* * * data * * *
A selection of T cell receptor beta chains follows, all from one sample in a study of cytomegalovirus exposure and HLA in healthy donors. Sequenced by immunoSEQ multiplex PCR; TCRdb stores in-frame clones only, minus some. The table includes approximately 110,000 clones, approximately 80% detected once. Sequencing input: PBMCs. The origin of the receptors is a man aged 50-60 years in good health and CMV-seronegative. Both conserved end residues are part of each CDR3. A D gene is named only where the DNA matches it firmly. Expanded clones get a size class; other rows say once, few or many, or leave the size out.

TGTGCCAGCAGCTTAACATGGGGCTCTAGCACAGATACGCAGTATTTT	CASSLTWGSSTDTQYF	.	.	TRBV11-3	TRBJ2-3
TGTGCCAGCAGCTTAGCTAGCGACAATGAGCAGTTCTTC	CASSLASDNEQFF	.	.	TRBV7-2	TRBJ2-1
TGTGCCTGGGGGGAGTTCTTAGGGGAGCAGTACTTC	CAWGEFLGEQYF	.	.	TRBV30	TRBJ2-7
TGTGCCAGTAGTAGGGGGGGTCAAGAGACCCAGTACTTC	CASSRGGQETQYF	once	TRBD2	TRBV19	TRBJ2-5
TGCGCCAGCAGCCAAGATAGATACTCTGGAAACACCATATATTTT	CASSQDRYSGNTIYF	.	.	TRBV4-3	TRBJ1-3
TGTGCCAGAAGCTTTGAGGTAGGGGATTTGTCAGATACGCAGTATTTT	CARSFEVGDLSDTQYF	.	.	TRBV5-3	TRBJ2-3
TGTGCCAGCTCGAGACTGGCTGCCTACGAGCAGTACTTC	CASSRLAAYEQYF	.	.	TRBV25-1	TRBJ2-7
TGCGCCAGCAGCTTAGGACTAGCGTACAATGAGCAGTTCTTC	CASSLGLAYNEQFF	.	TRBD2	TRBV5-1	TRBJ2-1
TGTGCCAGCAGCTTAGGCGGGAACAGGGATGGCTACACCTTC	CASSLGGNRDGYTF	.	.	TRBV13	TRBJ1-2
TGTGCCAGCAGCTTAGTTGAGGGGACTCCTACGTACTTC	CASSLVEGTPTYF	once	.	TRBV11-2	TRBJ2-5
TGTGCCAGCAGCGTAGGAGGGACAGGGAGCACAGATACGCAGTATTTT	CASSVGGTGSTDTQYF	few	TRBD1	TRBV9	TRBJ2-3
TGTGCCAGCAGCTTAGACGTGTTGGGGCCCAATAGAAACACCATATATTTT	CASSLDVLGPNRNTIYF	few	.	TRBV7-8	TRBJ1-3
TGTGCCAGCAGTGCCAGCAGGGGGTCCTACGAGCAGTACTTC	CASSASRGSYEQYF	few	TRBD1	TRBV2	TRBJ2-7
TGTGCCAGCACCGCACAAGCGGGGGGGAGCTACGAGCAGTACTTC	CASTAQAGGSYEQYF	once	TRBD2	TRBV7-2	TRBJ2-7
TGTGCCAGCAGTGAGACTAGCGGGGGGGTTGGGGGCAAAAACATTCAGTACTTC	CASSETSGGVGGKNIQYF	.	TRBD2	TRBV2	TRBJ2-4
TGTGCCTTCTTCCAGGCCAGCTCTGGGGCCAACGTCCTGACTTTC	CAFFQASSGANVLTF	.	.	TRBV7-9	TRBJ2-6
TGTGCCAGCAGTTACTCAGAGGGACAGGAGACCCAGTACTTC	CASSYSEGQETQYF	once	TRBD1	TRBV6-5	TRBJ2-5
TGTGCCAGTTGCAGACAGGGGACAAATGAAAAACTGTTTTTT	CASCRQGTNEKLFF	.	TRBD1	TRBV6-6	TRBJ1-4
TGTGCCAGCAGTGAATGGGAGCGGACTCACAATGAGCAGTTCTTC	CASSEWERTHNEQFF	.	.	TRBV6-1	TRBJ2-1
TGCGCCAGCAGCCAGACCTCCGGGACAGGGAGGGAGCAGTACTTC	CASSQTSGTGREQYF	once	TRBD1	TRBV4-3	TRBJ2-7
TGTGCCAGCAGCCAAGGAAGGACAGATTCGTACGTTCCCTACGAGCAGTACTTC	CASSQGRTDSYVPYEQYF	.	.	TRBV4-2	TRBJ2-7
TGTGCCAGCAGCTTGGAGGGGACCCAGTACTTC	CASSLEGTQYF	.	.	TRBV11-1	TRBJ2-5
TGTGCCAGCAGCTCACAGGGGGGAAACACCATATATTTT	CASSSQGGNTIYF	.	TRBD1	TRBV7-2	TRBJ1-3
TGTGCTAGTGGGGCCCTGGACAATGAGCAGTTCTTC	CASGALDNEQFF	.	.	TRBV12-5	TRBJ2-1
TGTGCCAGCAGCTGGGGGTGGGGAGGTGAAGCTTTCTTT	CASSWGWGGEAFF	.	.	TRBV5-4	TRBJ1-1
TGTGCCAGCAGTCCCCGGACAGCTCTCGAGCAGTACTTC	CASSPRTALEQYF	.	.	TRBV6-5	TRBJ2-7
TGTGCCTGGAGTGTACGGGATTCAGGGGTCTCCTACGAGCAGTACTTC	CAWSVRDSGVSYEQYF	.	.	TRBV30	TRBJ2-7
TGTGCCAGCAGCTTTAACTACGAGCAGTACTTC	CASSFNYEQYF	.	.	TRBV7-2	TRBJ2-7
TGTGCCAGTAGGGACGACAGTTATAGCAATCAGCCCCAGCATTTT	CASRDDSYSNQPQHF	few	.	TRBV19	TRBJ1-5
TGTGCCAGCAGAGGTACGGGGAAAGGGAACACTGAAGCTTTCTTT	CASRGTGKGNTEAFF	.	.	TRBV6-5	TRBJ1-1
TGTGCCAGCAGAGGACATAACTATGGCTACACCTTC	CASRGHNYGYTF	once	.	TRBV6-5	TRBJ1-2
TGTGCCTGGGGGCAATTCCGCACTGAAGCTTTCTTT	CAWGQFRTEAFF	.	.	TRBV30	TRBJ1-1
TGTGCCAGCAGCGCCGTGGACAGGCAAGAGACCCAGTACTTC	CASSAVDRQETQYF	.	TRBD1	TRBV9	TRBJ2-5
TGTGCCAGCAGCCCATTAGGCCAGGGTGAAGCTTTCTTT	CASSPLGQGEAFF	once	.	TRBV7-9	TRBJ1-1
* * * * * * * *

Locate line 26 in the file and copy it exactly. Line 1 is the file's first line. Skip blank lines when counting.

TGTGCCAGCAGCTGGGGGTGGGGAGGTGAAGCTTTCTTT	CASSWGWGGEAFF	.	.	TRBV5-4	TRBJ1-1